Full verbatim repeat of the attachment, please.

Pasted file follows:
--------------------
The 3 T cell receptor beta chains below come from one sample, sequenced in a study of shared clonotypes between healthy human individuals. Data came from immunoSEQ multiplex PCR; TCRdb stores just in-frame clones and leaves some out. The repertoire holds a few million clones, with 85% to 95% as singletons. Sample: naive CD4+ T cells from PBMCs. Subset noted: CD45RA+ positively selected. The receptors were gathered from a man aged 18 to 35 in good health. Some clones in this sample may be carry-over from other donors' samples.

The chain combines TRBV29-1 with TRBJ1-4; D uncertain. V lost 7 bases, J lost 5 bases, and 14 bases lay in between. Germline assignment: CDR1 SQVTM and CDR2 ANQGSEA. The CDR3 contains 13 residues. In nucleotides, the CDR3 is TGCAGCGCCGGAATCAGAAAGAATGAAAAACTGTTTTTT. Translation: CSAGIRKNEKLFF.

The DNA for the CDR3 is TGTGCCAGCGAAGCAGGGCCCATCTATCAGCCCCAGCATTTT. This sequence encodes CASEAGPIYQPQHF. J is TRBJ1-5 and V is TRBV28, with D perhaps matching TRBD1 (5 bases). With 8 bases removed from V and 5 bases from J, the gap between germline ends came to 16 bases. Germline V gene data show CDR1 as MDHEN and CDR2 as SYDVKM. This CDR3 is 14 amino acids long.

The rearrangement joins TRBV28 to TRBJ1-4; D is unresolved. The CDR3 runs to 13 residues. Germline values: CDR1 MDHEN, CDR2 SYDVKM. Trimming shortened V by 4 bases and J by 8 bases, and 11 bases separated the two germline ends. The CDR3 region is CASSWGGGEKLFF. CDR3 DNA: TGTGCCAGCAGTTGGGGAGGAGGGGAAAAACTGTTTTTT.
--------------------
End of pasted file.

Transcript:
The 3 T cell receptor beta chains below come from one sample, sequenced in a study of shared clonotypes between healthy human individuals. Data came from immunoSEQ multiplex PCR; TCRdb stores just in-frame clones and leaves some out. The repertoire holds a few million clones, with 85% to 95% as singletons. Sample: naive CD4+ T cells from PBMCs. Subset noted: CD45RA+ positively selected. The receptors were gathered from a man aged 18 to 35 in good health. Some clones in this sample may be carry-over from other donors' samples.

The chain combines TRBV29-1 with TRBJ1-4; D uncertain. V lost 7 bases, J lost 5 bases, and 14 bases lay in between. Germline assignment: CDR1 SQVTM and CDR2 ANQGSEA. The CDR3 contains 13 residues. In nucleotides, the CDR3 is TGCAGCGCCGGAATCAGAAAGAATGAAAAACTGTTTTTT. Translation: CSAGIRKNEKLFF.

The DNA for the CDR3 is TGTGCCAGCGAAGCAGGGCCCATCTATCAGCCCCAGCATTTT. This sequence encodes CASEAGPIYQPQHF. J is TRBJ1-5 and V is TRBV28, with D perhaps matching TRBD1 (5 bases). With 8 bases removed from V and 5 bases from J, the gap between germline ends came to 16 bases. Germline V gene data show CDR1 as MDHEN and CDR2 as SYDVKM. This CDR3 is 14 amino acids long.

The rearrangement joins TRBV28 to TRBJ1-4; D is unresolved. The CDR3 runs to 13 residues. Germline values: CDR1 MDHEN, CDR2 SYDVKM. Trimming shortened V by 4 bases and J by 8 bases, and 11 bases separated the two germline ends. The CDR3 region is CASSWGGGEKLFF. CDR3 DNA: TGTGCCAGCAGTTGGGGAGGAGGGGAAAAACTGTTTTTT.